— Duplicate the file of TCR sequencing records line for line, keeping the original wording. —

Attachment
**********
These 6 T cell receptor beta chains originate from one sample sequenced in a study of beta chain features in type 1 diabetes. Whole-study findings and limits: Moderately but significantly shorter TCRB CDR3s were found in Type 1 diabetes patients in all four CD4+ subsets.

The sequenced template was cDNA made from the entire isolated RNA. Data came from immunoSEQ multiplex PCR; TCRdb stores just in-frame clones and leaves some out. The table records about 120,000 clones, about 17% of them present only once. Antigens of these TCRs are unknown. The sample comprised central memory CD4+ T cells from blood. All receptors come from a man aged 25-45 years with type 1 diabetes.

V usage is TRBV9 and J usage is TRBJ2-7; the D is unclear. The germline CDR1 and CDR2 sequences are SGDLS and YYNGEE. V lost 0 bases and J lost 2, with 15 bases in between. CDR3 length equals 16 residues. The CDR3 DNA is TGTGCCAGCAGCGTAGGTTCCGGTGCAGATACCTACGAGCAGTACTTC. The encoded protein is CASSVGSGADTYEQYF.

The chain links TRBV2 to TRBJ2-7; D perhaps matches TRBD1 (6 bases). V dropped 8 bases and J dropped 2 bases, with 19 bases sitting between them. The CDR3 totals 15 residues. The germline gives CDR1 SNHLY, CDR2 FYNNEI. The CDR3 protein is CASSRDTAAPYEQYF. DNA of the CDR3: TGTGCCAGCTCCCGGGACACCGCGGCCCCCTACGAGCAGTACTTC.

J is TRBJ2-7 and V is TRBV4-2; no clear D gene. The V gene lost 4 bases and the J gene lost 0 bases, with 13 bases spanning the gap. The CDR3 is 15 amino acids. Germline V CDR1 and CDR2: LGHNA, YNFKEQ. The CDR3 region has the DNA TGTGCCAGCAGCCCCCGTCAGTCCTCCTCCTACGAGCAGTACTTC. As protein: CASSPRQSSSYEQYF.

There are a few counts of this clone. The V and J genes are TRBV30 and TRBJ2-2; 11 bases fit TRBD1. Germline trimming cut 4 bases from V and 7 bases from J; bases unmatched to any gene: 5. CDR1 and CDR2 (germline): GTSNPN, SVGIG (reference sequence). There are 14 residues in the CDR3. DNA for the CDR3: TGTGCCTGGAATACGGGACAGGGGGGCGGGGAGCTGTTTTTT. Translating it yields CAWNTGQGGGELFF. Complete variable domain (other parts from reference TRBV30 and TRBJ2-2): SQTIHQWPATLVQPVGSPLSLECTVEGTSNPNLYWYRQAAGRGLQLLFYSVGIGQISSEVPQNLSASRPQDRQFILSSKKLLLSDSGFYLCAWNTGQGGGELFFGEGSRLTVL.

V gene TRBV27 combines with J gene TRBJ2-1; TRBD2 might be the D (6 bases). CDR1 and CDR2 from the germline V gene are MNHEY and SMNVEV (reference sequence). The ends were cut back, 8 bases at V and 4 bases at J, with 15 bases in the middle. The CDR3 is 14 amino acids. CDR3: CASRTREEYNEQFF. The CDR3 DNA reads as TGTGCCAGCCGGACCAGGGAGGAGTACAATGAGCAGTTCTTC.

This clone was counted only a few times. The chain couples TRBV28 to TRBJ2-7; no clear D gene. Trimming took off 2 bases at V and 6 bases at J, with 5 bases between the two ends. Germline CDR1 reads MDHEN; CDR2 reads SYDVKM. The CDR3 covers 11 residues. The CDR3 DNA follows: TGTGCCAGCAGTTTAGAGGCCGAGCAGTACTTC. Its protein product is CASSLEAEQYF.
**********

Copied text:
These 6 T cell receptor beta chains originate from one sample sequenced in a study of beta chain features in type 1 diabetes. Whole-study findings and limits: Moderately but significantly shorter TCRB CDR3s were found in Type 1 diabetes patients in all four CD4+ subsets.

The sequenced template was cDNA made from the entire isolated RNA. Data came from immunoSEQ multiplex PCR; TCRdb stores just in-frame clones and leaves some out. The table records about 120,000 clones, about 17% of them present only once. Antigens of these TCRs are unknown. The sample comprised central memory CD4+ T cells from blood. All receptors come from a man aged 25-45 years with type 1 diabetes.

V usage is TRBV9 and J usage is TRBJ2-7; the D is unclear. The germline CDR1 and CDR2 sequences are SGDLS and YYNGEE. V lost 0 bases and J lost 2, with 15 bases in between. CDR3 length equals 16 residues. The CDR3 DNA is TGTGCCAGCAGCGTAGGTTCCGGTGCAGATACCTACGAGCAGTACTTC. The encoded protein is CASSVGSGADTYEQYF.

The chain links TRBV2 to TRBJ2-7; D perhaps matches TRBD1 (6 bases). V dropped 8 bases and J dropped 2 bases, with 19 bases sitting between them. The CDR3 totals 15 residues. The germline gives CDR1 SNHLY, CDR2 FYNNEI. The CDR3 protein is CASSRDTAAPYEQYF. DNA of the CDR3: TGTGCCAGCTCCCGGGACACCGCGGCCCCCTACGAGCAGTACTTC.

J is TRBJ2-7 and V is TRBV4-2; no clear D gene. The V gene lost 4 bases and the J gene lost 0 bases, with 13 bases spanning the gap. The CDR3 is 15 amino acids. Germline V CDR1 and CDR2: LGHNA, YNFKEQ. The CDR3 region has the DNA TGTGCCAGCAGCCCCCGTCAGTCCTCCTCCTACGAGCAGTACTTC. As protein: CASSPRQSSSYEQYF.

There are a few counts of this clone. The V and J genes are TRBV30 and TRBJ2-2; 11 bases fit TRBD1. Germline trimming cut 4 bases from V and 7 bases from J; bases unmatched to any gene: 5. CDR1 and CDR2 (germline): GTSNPN, SVGIG (reference sequence). There are 14 residues in the CDR3. DNA for the CDR3: TGTGCCTGGAATACGGGACAGGGGGGCGGGGAGCTGTTTTTT. Translating it yields CAWNTGQGGGELFF. Complete variable domain (other parts from reference TRBV30 and TRBJ2-2): SQTIHQWPATLVQPVGSPLSLECTVEGTSNPNLYWYRQAAGRGLQLLFYSVGIGQISSEVPQNLSASRPQDRQFILSSKKLLLSDSGFYLCAWNTGQGGGELFFGEGSRLTVL.

V gene TRBV27 combines with J gene TRBJ2-1; TRBD2 might be the D (6 bases). CDR1 and CDR2 from the germline V gene are MNHEY and SMNVEV (reference sequence). The ends were cut back, 8 bases at V and 4 bases at J, with 15 bases in the middle. The CDR3 is 14 amino acids. CDR3: CASRTREEYNEQFF. The CDR3 DNA reads as TGTGCCAGCCGGACCAGGGAGGAGTACAATGAGCAGTTCTTC.

This clone was counted only a few times. The chain couples TRBV28 to TRBJ2-7; no clear D gene. Trimming took off 2 bases at V and 6 bases at J, with 5 bases between the two ends. Germline CDR1 reads MDHEN; CDR2 reads SYDVKM. The CDR3 covers 11 residues. The CDR3 DNA follows: TGTGCCAGCAGTTTAGAGGCCGAGCAGTACTTC. Its protein product is CASSLEAEQYF.